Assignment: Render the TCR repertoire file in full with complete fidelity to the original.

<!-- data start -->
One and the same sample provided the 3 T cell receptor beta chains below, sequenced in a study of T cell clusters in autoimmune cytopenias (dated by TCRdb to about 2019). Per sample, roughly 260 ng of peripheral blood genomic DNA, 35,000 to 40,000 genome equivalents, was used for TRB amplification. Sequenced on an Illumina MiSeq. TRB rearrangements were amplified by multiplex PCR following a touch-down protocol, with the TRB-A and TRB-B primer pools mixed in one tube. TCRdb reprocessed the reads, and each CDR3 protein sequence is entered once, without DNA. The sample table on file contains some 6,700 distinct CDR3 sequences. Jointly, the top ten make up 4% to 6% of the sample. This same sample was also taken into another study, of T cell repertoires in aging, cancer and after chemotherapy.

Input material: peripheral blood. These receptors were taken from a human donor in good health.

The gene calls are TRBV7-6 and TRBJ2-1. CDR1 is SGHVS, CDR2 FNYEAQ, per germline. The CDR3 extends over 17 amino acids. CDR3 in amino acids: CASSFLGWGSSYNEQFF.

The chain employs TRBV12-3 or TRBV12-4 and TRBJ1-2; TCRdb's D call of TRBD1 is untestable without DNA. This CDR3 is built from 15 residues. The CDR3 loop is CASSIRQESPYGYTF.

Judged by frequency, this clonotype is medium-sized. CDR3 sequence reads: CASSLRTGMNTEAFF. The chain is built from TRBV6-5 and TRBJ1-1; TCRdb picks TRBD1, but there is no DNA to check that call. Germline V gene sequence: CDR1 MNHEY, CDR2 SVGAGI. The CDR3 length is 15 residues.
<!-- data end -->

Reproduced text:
One and the same sample provided the 3 T cell receptor beta chains below, sequenced in a study of T cell clusters in autoimmune cytopenias (dated by TCRdb to about 2019). Per sample, roughly 260 ng of peripheral blood genomic DNA, 35,000 to 40,000 genome equivalents, was used for TRB amplification. Sequenced on an Illumina MiSeq. TRB rearrangements were amplified by multiplex PCR following a touch-down protocol, with the TRB-A and TRB-B primer pools mixed in one tube. TCRdb reprocessed the reads, and each CDR3 protein sequence is entered once, without DNA. The sample table on file contains some 6,700 distinct CDR3 sequences. Jointly, the top ten make up 4% to 6% of the sample. This same sample was also taken into another study, of T cell repertoires in aging, cancer and after chemotherapy.

Input material: peripheral blood. These receptors were taken from a human donor in good health.

The gene calls are TRBV7-6 and TRBJ2-1. CDR1 is SGHVS, CDR2 FNYEAQ, per germline. The CDR3 extends over 17 amino acids. CDR3 in amino acids: CASSFLGWGSSYNEQFF.

The chain employs TRBV12-3 or TRBV12-4 and TRBJ1-2; TCRdb's D call of TRBD1 is untestable without DNA. This CDR3 is built from 15 residues. The CDR3 loop is CASSIRQESPYGYTF.

Judged by frequency, this clonotype is medium-sized. CDR3 sequence reads: CASSLRTGMNTEAFF. The chain is built from TRBV6-5 and TRBJ1-1; TCRdb picks TRBD1, but there is no DNA to check that call. Germline V gene sequence: CDR1 MNHEY, CDR2 SVGAGI. The CDR3 length is 15 residues.